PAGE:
Men generally seem to have poorer health seeking behaviours than women, as research has shown. Most men wait to be cajoled, coaxed and reminded to go to the hospital for scheduled visits.
These poor health seeking behaviours among Nigerian men, which is also seen in many parts of the world may have roots in the prevalent expectations in patriarchal societies that men are to be strong and not show any signs of weakness, including illness.
As a society, it is critical to create safe spaces for men to talk about their mental health struggles. Part of the recommendations from the Mental Health in Nigeria Survey include task-shifting similar to what Friendship Bench, an organisation in Zimbabwe, is doing.
Task shifting can be a vital strategy in overcoming the acute shortage of mental health professionals in Nigeria. MANI uses volunteers to support people who approach them, while signposting them to sources of professional help.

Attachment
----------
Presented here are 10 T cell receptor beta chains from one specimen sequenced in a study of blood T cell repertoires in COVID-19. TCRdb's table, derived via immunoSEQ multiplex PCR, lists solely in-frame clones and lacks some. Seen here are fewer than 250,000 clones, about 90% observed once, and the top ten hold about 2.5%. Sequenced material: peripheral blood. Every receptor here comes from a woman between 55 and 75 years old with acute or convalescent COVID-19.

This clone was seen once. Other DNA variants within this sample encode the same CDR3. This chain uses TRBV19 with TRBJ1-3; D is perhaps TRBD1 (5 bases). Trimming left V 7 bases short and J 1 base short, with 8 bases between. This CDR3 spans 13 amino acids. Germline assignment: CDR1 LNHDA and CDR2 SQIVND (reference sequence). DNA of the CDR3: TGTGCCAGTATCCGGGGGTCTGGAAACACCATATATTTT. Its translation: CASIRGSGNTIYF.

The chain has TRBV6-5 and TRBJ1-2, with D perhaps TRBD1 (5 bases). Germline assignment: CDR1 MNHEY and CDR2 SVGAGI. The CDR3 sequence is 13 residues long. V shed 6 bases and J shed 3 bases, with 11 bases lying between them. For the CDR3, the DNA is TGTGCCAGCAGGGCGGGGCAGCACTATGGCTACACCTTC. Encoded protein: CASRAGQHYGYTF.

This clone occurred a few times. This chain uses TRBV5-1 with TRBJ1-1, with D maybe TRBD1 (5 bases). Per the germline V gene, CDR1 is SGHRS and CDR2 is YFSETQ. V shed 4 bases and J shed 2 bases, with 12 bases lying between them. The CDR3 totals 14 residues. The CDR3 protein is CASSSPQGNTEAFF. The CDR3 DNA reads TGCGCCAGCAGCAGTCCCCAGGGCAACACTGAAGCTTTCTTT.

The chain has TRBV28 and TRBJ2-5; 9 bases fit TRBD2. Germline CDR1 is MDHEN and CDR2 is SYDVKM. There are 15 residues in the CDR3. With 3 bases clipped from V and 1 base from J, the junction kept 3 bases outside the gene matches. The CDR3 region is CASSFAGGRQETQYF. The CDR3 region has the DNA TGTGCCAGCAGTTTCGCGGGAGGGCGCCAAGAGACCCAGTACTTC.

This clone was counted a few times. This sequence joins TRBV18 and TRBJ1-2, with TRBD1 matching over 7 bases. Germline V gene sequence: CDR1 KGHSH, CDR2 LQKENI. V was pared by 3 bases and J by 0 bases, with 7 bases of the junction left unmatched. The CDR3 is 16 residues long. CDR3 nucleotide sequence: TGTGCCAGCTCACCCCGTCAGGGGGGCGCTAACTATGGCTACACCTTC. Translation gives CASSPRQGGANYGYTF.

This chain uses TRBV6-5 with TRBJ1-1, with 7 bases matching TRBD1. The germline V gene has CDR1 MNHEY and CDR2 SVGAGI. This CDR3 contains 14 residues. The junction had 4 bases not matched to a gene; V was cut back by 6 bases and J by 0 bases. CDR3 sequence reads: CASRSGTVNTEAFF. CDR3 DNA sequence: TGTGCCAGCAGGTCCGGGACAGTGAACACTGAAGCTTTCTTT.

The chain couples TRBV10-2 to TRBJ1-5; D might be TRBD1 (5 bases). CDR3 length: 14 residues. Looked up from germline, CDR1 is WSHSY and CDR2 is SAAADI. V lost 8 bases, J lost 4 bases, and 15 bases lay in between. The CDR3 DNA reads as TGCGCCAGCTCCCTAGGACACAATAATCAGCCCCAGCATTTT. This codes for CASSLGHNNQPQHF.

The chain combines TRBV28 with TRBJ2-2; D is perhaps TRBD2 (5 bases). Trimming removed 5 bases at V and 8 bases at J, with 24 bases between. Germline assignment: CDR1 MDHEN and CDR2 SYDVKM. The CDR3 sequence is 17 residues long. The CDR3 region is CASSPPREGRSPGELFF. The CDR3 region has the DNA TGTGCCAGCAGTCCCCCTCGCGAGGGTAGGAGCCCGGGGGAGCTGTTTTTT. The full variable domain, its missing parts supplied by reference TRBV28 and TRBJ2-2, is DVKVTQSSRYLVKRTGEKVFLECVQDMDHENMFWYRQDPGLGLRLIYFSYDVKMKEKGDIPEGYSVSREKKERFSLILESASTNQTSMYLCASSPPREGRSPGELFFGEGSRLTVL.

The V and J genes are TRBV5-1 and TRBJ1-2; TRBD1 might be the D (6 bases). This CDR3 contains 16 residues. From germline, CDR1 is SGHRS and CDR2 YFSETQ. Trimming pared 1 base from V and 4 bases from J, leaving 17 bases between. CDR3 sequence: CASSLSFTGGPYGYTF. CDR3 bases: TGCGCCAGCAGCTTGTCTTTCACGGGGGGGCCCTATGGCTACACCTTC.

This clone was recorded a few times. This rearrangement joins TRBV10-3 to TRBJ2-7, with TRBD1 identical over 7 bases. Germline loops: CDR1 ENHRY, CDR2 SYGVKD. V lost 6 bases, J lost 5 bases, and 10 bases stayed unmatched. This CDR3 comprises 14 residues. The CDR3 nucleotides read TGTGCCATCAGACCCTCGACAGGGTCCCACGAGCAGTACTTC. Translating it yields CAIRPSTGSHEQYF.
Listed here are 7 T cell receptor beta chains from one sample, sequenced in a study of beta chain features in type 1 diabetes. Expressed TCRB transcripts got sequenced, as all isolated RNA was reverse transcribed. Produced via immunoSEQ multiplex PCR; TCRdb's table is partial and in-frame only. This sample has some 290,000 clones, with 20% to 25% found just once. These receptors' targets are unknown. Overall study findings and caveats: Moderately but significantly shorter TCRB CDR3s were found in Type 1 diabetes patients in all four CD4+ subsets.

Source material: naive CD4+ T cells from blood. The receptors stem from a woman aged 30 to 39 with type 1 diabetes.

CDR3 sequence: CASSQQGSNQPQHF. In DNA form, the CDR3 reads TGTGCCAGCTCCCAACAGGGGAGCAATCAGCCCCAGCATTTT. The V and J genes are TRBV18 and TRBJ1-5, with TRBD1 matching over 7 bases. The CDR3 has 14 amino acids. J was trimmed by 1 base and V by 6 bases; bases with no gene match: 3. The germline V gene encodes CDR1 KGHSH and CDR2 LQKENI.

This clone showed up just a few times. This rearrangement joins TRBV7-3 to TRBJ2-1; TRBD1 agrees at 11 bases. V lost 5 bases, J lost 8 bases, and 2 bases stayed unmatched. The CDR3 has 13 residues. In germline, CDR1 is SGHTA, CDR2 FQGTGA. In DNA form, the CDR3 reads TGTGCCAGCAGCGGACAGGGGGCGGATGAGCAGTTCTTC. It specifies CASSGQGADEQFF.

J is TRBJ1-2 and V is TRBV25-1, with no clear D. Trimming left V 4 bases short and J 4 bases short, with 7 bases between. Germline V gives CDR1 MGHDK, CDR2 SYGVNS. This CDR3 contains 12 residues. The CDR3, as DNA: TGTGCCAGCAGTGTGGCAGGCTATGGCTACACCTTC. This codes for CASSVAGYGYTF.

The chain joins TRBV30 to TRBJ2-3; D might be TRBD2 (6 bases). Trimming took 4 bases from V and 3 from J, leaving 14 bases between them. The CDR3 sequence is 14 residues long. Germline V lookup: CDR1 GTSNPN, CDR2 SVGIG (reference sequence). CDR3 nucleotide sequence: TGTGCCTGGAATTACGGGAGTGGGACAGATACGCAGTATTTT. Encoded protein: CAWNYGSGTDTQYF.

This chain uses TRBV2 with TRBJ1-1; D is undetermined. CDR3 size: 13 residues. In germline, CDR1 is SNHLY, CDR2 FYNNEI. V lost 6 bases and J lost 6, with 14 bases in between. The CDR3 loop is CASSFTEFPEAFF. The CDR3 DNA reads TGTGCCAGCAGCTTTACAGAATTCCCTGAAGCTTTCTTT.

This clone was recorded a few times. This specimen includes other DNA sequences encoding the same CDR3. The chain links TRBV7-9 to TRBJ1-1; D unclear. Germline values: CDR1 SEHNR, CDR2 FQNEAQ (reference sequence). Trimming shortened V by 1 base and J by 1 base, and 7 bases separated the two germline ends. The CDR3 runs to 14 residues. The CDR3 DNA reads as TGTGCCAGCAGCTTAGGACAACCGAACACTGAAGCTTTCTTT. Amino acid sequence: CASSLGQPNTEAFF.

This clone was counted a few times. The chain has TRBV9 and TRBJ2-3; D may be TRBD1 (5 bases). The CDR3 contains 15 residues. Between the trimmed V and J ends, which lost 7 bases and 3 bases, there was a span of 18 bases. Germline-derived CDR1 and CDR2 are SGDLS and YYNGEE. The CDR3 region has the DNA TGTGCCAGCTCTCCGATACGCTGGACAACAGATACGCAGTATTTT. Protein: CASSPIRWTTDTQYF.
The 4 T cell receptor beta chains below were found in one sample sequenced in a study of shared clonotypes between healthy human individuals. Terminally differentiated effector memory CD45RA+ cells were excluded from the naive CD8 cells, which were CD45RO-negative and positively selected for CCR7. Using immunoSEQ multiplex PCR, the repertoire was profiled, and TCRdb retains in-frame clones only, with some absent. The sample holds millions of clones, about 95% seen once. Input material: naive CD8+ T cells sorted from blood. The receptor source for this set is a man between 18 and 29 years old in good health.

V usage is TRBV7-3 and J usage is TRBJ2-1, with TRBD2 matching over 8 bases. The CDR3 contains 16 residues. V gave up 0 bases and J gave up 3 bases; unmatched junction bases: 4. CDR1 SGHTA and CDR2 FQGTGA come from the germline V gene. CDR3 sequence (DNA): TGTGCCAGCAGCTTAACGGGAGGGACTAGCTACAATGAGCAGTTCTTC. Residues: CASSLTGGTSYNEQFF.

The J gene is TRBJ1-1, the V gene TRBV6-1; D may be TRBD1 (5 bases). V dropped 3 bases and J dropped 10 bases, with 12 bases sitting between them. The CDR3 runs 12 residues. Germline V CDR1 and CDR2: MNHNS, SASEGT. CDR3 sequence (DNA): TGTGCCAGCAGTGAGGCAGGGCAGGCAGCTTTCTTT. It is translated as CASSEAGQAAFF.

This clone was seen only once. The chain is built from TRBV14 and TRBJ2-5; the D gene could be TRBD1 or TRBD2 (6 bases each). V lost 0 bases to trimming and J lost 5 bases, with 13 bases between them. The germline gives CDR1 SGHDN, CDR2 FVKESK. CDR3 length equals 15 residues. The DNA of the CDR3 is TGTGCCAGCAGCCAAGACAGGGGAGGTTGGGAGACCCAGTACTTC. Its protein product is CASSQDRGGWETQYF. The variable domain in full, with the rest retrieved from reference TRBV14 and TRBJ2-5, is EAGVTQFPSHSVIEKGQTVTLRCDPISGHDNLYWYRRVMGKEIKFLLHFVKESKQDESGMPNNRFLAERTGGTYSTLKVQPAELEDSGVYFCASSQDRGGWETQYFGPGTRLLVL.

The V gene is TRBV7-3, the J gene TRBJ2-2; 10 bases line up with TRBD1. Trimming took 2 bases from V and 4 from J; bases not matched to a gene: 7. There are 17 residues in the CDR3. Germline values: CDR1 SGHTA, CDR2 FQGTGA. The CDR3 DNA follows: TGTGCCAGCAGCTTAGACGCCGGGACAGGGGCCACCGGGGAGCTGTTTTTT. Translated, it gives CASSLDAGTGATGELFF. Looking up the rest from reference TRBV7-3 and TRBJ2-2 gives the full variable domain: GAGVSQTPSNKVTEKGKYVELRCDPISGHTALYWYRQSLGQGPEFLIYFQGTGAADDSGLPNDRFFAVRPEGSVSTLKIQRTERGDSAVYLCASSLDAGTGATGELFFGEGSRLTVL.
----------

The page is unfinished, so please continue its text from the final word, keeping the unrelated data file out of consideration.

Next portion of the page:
Such strategies get more community members involved in and committed to ensuring holistic mental health for one another.
Safe spaces can include actual physical facilities which harness the power of the outdoors where men can de-stress non-destructively. These are needed especially in urbanised areas but would also be incredibly useful in changing behaviour even in rural areas.
Recreation spaces can become a meeting point for men and women of all ages in a community while making physical exercise an more acceptable and appealing norm, and physical exercise is one way to help reduce mental stress.
As the many Nigerian fans of the English Football League watch these matches, we hope they are reminded that mental illness is just like any other physical illness. We hope they feel more comfortable in talking openly about their mental health challenges.
Hopefully, the Mental Health in Nigeria Survey will serve as evidence for care providers, governments, policymakers and all stakeholders working in mental health in Nigeria to improve services.